W3C home > Mailing lists > Public > www-dom@w3.org > October to December 2010

Re: Fwd: DOM event detection

From: Garrett Smith <dhtmlkitchen@gmail.com>
Date: Mon, 27 Dec 2010 23:31:20 -0800
Message-ID: <AANLkTikf3iUhC24ZgdKLtRe0QLBZx4UmCvGqzc-X5JvX@mail.gmail.com>
To: Jacob Rossi <jrossi@microsoft.com>
Cc: "www-dom@w3.org" <www-dom@w3.org>, "schepers@w3.org" <schepers@w3.org>
On 12/27/10, Jacob Rossi <jrossi@microsoft.com> wrote:
> Garrett Smith:
>> If hasFeature is to be used, it must be first feature tested.
>
> As will any alternate API for detecting implementation.
>
>
>>That feature [hasFeature()] cannot be reliably used for the web.
>
> The fact that it isn't reliable today isn't proof that it is a bad API
Nope. Old and historically unreliable feature. Nobody uses it because
it doe3sn't work.

> (hence, Doug's "reductio ad absurdum" comment).
>

Why doesn't hasFeature work? Well you see, that's that problem right
there. It's the way its designed.

> Incorrect reporting by hasFeature() by an implementation is simply a bug on
> the implementation's part.

And hasFeature will continue to suffer the same bugs as can be
expected. document.implementation is a unrleated interface.

An expectation that all implementations hasFeature updated for
features that function properly will result in the type of
disappointment that has led to the failings of hasFeature.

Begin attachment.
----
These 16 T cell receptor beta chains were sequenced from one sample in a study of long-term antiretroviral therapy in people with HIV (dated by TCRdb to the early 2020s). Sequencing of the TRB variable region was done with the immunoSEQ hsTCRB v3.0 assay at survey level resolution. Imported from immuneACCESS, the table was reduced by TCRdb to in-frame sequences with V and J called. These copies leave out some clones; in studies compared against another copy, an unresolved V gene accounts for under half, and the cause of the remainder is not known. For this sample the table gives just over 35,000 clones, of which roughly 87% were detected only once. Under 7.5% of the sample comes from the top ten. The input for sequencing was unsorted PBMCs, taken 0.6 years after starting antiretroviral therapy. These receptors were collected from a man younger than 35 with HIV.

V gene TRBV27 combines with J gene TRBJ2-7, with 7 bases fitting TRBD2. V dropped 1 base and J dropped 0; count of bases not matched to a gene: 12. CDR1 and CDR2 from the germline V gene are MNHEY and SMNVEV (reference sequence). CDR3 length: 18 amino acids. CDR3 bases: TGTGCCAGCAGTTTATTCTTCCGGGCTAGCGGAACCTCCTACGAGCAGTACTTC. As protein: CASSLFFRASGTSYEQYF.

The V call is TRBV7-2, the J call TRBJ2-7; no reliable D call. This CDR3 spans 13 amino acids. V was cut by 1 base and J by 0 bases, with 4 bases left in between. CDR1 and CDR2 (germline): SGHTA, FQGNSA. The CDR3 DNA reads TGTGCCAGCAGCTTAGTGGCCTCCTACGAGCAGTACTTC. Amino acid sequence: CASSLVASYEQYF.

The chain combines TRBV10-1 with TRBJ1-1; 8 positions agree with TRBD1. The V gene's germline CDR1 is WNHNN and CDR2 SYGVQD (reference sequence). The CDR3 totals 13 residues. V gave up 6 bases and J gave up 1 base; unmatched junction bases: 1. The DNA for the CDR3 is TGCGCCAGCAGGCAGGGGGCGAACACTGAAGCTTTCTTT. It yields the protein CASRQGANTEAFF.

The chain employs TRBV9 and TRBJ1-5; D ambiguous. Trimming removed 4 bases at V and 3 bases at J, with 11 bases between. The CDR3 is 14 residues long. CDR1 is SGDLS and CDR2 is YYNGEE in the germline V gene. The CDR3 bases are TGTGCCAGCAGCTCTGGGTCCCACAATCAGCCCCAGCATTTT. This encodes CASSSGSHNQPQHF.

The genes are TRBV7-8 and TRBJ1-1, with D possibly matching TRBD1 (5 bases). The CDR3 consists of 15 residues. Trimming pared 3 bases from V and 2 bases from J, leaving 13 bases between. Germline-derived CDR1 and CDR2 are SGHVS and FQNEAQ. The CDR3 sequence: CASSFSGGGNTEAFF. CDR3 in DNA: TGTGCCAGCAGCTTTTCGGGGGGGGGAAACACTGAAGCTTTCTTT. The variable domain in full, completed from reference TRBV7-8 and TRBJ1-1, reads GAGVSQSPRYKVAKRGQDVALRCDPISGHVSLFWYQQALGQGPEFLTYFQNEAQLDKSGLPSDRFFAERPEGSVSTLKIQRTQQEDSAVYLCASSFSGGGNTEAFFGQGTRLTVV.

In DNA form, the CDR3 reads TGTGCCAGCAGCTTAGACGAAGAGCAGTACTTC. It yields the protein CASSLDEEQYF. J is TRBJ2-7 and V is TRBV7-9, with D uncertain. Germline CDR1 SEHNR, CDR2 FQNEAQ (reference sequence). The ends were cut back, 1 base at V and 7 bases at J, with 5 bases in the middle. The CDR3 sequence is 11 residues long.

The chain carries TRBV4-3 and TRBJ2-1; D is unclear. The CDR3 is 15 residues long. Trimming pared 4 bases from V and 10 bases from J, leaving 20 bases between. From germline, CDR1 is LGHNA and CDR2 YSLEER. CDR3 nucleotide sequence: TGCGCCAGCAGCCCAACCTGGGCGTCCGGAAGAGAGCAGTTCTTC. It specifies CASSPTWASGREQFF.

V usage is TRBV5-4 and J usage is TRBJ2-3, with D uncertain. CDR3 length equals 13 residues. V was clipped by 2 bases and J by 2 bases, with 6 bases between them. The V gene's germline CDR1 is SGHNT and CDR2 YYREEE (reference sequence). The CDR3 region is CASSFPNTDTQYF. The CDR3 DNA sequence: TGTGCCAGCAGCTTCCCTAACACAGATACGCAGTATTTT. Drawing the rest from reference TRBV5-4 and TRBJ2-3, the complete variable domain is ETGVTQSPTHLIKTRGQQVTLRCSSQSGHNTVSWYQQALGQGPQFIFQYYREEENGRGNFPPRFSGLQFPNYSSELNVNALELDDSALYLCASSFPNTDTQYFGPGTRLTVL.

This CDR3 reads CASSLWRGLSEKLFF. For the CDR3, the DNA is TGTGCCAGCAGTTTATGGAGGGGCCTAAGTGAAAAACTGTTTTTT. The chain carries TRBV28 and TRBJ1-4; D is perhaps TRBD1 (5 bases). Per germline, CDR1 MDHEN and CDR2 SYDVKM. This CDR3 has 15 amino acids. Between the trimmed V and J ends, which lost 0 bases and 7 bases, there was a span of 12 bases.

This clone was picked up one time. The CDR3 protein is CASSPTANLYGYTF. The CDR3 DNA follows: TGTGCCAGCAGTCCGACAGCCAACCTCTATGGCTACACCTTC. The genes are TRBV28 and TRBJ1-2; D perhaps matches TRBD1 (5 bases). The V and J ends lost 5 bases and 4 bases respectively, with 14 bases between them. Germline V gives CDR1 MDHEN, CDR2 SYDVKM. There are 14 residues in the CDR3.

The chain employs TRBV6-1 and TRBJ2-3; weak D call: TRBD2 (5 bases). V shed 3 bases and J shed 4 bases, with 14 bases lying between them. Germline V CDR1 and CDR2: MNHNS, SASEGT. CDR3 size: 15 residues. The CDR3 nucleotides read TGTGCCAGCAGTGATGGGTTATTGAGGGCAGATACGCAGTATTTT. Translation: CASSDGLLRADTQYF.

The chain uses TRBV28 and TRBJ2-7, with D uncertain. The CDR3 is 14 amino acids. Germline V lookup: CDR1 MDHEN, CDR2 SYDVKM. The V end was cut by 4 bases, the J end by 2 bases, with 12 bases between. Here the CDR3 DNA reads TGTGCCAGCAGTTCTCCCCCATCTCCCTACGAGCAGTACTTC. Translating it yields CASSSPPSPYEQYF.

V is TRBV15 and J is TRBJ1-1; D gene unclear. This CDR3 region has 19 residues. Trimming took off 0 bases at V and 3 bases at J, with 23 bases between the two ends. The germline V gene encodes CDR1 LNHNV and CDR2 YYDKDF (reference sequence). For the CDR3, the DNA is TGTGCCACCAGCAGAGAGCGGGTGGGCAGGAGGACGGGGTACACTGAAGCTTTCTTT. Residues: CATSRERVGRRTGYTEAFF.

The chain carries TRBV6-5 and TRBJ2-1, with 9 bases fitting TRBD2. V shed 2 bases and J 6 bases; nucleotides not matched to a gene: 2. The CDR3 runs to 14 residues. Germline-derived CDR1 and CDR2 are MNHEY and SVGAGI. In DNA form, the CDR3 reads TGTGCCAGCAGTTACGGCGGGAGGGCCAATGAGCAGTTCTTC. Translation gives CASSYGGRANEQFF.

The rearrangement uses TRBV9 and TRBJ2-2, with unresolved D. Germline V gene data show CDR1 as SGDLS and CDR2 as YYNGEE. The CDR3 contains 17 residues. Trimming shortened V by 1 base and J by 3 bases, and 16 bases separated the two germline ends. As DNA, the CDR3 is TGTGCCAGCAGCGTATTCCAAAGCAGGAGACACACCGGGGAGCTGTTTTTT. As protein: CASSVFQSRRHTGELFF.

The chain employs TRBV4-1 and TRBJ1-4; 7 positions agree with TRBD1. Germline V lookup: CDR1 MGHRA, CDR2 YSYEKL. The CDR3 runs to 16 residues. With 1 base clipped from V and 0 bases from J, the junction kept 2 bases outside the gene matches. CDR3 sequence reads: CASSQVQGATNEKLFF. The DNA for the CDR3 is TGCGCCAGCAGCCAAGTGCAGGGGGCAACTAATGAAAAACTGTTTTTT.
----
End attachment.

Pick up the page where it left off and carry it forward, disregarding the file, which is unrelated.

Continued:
The inferences that a program makes about the environment should, at
best, be made as closely to the feature that is being used. One who is
less experience in the failings of unrelated inference might
optimistically chock it up to bad browsers.

The first problem is that the feature is unrelated to the
implementation code. The second problem is that the APIs the w3c makes
are so featureful that they do not provide enough granularity.

The optimistic D3E author addresses granularity but does not address
the unrelated inference problem.

>
> Unfortunately, any alternative to hasFeature will likely suffer from
> implementation bugs or incomplete implementation like the examples you gave.

The unrelated inference problem can't be fixed; it is a core design of
the feature testing being on an `implementation` object of a
`document`.

> Unless you have a counter proposal,

Sure I do: eventTarget.generatesEvent(type). I followed up to most
threads, but could not follow up on all fo those threads because I was
banned for what was called a "two weeks" ban after offensive remarks
about an esteemed W3C financier.

I believe the only solution which will
> be reliable on the web *today* is to create and dispatch a test event
> yourself.
>
How does that work? Post up some examples. Thanks.
-- 
Garrett
Received on Tuesday, 28 December 2010 07:31:54 GMT

This archive was generated by hypermail 2.2.0+W3C-0.50 : Friday, 22 June 2012 06:14:07 GMT